In humans, the natural supply of vitamin D depends mainly on exposure to the ultraviolet rays of the sun for conversion of 7-dehydrocholesterol to vitamin D3 (cholecalciferol) in the skin. Calcipotriene is a synthetic analog of vitamin D3.
Although the precise mechanism of calcipotriene's antipsoriatic action is not fully understood, in vitro evidence suggests that calcipotriene is roughly equipotent to the natural vitamin in its effects on proliferation and differentiation of a variety of cell types. Calcipotriene has also been shown, in animal studies, to be 100-200 times less potent in its effects on calcium utilization than the natural hormone.
Clinical studies with radiolabelled calcipotriene solution indicate that less than 1% of the applied dose of calcipotriene is absorbed through the scalp when the solution (2.0 mL) is applied topically to normal skin or psoriasis plaques (160 cm²) for 12 hours, and that much of the absorbed calcipotriene is converted to inactive metabolites within 24 hours of application.
Vitamin D and its metabolites are transported in the blood, bound to specific plasma proteins. The active form of the vitamin, 1,25-dihydroxy vitamin D3(calcitriol), is known to be recycled via the liver and excreted in the bile. Calcipotriene metabolism following systemic uptake is rapid, and occurs via a similar pathway to the natural hormone. The primary metabolites are much less potent than the parent compound.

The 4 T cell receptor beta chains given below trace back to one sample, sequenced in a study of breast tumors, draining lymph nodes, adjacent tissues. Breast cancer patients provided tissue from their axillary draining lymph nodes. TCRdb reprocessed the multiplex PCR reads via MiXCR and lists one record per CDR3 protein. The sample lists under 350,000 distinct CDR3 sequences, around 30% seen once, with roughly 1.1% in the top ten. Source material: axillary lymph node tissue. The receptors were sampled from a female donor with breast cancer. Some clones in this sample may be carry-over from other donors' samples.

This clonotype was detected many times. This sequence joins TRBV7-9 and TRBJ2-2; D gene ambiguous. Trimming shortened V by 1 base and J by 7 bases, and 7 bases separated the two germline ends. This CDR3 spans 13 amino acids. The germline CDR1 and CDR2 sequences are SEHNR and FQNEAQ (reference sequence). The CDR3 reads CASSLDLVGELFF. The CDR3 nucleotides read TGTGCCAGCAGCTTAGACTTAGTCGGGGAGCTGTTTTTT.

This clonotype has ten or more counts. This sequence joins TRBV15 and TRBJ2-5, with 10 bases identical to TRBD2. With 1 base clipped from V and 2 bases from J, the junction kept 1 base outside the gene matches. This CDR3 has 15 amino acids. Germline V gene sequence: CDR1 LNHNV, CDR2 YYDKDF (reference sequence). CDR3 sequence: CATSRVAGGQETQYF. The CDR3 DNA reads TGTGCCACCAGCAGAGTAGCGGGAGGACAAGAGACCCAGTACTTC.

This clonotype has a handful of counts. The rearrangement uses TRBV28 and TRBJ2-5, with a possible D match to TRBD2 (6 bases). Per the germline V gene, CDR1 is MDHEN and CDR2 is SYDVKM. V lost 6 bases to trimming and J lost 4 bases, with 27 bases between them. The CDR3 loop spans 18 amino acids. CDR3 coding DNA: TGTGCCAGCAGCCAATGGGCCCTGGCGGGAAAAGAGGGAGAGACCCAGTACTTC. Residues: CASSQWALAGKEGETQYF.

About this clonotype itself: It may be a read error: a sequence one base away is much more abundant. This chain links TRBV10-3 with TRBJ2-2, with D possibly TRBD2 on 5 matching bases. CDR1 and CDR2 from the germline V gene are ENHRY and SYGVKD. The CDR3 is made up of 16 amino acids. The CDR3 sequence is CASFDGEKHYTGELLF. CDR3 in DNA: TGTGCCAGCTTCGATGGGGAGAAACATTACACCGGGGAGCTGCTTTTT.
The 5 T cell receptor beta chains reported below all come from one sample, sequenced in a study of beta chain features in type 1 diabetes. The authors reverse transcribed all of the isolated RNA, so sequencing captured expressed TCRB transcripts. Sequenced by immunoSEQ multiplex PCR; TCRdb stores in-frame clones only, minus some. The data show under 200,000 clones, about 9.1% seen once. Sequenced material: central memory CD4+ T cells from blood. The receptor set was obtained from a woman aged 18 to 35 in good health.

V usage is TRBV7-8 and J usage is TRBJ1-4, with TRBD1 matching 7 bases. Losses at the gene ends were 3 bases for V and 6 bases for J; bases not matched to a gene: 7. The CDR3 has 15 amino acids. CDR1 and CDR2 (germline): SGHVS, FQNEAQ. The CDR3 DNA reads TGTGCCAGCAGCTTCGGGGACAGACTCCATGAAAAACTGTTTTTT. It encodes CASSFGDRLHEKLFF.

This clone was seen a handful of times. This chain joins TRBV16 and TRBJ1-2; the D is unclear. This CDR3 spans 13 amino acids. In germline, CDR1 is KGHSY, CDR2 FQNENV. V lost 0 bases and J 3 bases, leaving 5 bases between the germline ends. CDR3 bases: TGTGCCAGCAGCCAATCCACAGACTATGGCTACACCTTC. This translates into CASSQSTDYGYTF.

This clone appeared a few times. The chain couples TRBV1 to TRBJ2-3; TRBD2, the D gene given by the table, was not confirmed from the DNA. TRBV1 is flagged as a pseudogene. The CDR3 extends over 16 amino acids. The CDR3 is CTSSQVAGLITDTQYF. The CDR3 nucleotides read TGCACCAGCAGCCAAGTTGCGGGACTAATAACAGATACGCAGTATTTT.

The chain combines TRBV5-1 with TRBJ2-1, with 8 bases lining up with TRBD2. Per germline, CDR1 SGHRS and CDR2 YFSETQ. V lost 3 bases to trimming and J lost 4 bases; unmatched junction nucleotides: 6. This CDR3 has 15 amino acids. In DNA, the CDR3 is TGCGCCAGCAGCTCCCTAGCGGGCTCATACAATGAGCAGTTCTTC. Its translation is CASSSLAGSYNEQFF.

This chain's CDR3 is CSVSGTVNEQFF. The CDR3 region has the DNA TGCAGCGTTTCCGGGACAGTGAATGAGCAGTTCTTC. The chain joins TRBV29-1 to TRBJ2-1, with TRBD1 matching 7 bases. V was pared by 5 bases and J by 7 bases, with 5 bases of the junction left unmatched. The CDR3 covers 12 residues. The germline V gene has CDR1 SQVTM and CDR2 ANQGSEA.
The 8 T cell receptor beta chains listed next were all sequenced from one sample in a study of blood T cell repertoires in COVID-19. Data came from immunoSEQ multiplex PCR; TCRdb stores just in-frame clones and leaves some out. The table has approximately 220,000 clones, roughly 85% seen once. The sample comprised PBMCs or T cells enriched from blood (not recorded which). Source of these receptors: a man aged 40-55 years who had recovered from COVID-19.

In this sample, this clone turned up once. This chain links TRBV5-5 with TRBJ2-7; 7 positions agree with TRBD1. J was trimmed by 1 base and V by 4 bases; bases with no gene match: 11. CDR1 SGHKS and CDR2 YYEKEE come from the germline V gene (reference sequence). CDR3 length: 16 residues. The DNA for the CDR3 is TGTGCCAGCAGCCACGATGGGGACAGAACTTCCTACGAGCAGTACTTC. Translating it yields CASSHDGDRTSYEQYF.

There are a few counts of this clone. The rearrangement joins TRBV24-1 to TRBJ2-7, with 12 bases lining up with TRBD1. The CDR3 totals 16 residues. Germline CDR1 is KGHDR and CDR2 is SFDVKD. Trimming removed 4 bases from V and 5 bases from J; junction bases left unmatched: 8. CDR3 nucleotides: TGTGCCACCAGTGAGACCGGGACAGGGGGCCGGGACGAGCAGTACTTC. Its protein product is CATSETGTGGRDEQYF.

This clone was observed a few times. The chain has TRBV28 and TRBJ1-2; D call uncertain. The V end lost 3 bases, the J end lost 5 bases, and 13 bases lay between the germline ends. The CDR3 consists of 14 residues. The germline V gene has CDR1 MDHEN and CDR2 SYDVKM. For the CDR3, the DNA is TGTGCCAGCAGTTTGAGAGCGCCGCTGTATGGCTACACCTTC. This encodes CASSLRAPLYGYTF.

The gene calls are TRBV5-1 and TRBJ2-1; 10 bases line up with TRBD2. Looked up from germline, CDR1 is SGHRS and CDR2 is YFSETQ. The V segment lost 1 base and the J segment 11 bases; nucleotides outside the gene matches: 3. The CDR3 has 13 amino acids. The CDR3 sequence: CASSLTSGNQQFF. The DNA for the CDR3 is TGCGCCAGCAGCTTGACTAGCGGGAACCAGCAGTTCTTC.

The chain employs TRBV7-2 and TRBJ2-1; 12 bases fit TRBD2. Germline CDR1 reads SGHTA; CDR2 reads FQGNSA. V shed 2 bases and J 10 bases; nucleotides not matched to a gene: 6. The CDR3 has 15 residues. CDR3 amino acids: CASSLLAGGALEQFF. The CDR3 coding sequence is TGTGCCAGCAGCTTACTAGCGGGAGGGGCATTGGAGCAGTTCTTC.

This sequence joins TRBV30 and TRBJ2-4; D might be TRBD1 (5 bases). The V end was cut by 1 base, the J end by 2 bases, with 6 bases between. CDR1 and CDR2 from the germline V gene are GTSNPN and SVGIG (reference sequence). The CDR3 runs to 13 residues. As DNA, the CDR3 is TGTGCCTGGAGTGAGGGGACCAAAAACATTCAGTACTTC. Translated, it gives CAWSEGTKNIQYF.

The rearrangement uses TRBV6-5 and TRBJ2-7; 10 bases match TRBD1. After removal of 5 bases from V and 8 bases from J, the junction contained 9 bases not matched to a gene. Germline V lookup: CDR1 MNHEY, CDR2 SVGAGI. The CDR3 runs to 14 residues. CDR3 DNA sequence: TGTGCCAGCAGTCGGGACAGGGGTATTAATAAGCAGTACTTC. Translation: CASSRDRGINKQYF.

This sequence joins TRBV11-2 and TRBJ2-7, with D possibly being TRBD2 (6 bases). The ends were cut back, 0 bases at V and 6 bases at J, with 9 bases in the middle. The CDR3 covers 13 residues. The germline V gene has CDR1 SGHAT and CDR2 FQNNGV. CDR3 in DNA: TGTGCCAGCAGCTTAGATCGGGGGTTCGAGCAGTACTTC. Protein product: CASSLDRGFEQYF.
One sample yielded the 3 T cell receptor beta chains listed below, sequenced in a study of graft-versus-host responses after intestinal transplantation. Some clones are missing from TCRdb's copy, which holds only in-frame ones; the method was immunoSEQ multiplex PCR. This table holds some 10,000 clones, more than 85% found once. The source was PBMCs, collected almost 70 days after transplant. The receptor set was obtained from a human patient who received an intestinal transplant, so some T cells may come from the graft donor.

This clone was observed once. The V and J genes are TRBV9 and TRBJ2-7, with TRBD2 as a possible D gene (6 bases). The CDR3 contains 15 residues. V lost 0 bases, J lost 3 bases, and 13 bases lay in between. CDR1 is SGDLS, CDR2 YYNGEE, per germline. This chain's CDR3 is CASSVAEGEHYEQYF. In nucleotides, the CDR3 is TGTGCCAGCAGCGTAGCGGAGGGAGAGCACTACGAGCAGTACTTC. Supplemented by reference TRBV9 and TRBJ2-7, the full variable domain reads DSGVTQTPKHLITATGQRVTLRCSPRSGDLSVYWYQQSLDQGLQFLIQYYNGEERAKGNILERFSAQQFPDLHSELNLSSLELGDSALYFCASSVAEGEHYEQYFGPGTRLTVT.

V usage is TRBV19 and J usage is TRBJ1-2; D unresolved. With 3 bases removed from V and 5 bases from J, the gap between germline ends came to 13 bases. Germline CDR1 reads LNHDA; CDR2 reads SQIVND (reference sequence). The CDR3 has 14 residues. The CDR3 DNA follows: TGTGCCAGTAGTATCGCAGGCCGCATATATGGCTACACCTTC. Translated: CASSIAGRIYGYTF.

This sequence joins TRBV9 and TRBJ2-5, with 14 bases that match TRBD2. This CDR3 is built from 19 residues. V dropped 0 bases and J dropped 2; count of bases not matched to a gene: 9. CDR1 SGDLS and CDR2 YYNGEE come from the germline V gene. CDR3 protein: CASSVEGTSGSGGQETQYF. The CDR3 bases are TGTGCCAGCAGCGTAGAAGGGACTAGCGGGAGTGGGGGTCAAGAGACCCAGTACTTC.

There is evidence that maternal 1,25-dihydroxy vitamin D3 (calcitriol) may enter the fetal circulation, but it is not known whether it is excreted in human milk. The systemic disposition of calcipotriene is expected to be similar to that of the naturally occurring vitamin.
Adequate and well-controlled trials of patients treated with Dovonex® (calcipotriene solution) Scalp Solution, 0.005%, have demonstrated improvement usually beginning after 2 weeks of therapy. This improvement continued with approximately 31% of patients appearing either cleared (14%) or almost cleared (17%) after 8 weeks of therapy.
Last reviewed on RxList: 6/2/2009
This monograph has been modified to include the generic and brand name in many instances.
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